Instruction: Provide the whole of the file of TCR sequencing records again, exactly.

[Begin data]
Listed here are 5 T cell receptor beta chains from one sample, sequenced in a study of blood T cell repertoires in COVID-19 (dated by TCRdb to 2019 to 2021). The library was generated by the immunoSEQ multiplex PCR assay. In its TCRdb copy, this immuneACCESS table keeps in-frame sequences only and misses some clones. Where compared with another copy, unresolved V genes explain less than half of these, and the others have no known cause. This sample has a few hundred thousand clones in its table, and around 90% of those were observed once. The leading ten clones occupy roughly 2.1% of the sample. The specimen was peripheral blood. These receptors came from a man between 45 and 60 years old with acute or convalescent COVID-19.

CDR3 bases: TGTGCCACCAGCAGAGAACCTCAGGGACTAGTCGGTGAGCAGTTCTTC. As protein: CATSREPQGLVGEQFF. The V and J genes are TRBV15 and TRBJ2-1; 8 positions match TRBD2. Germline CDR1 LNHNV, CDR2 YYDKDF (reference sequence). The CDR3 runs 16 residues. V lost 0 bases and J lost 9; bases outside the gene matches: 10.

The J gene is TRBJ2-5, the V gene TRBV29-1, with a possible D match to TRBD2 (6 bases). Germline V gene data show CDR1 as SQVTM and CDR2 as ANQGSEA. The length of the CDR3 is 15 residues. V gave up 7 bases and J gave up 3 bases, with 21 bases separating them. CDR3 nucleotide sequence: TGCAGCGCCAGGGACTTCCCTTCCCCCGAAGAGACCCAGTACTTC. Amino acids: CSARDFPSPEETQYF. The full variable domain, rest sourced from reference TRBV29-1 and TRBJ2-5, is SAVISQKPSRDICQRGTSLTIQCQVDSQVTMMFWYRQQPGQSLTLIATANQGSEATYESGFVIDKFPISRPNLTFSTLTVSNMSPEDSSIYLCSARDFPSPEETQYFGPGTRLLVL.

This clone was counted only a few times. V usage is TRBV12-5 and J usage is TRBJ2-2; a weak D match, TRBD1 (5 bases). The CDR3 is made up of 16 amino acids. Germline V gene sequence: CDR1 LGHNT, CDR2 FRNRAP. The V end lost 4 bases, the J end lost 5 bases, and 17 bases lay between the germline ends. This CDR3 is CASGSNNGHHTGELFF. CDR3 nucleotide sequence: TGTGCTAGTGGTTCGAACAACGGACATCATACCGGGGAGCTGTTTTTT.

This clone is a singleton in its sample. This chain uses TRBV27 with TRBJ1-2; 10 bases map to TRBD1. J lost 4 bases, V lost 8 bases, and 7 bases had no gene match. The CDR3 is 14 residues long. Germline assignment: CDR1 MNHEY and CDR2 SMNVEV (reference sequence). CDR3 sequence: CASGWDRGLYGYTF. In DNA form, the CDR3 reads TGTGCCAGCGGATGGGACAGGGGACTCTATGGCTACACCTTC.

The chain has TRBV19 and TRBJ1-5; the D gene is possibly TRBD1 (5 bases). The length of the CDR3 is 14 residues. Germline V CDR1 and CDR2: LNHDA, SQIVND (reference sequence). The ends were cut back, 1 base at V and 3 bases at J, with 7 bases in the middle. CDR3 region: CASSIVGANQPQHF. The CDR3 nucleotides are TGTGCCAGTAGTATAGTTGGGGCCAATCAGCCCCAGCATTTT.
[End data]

Listed here are 5 T cell receptor beta chains from one sample, sequenced in a study of blood T cell repertoires in COVID-19 (dated by TCRdb to 2019 to 2021). The library was generated by the immunoSEQ multiplex PCR assay. In its TCRdb copy, this immuneACCESS table keeps in-frame sequences only and misses some clones. Where compared with another copy, unresolved V genes explain less than half of these, and the others have no known cause. This sample has a few hundred thousand clones in its table, and around 90% of those were observed once. The leading ten clones occupy roughly 2.1% of the sample. The specimen was peripheral blood. These receptors came from a man between 45 and 60 years old with acute or convalescent COVID-19.

CDR3 bases: TGTGCCACCAGCAGAGAACCTCAGGGACTAGTCGGTGAGCAGTTCTTC. As protein: CATSREPQGLVGEQFF. The V and J genes are TRBV15 and TRBJ2-1; 8 positions match TRBD2. Germline CDR1 LNHNV, CDR2 YYDKDF (reference sequence). The CDR3 runs 16 residues. V lost 0 bases and J lost 9; bases outside the gene matches: 10.

The J gene is TRBJ2-5, the V gene TRBV29-1, with a possible D match to TRBD2 (6 bases). Germline V gene data show CDR1 as SQVTM and CDR2 as ANQGSEA. The length of the CDR3 is 15 residues. V gave up 7 bases and J gave up 3 bases, with 21 bases separating them. CDR3 nucleotide sequence: TGCAGCGCCAGGGACTTCCCTTCCCCCGAAGAGACCCAGTACTTC. Amino acids: CSARDFPSPEETQYF. The full variable domain, rest sourced from reference TRBV29-1 and TRBJ2-5, is SAVISQKPSRDICQRGTSLTIQCQVDSQVTMMFWYRQQPGQSLTLIATANQGSEATYESGFVIDKFPISRPNLTFSTLTVSNMSPEDSSIYLCSARDFPSPEETQYFGPGTRLLVL.

This clone was counted only a few times. V usage is TRBV12-5 and J usage is TRBJ2-2; a weak D match, TRBD1 (5 bases). The CDR3 is made up of 16 amino acids. Germline V gene sequence: CDR1 LGHNT, CDR2 FRNRAP. The V end lost 4 bases, the J end lost 5 bases, and 17 bases lay between the germline ends. This CDR3 is CASGSNNGHHTGELFF. CDR3 nucleotide sequence: TGTGCTAGTGGTTCGAACAACGGACATCATACCGGGGAGCTGTTTTTT.

This clone is a singleton in its sample. This chain uses TRBV27 with TRBJ1-2; 10 bases map to TRBD1. J lost 4 bases, V lost 8 bases, and 7 bases had no gene match. The CDR3 is 14 residues long. Germline assignment: CDR1 MNHEY and CDR2 SMNVEV (reference sequence). CDR3 sequence: CASGWDRGLYGYTF. In DNA form, the CDR3 reads TGTGCCAGCGGATGGGACAGGGGACTCTATGGCTACACCTTC.

The chain has TRBV19 and TRBJ1-5; the D gene is possibly TRBD1 (5 bases). The length of the CDR3 is 14 residues. Germline V CDR1 and CDR2: LNHDA, SQIVND (reference sequence). The ends were cut back, 1 base at V and 3 bases at J, with 7 bases in the middle. CDR3 region: CASSIVGANQPQHF. The CDR3 nucleotides are TGTGCCAGTAGTATAGTTGGGGCCAATCAGCCCCAGCATTTT.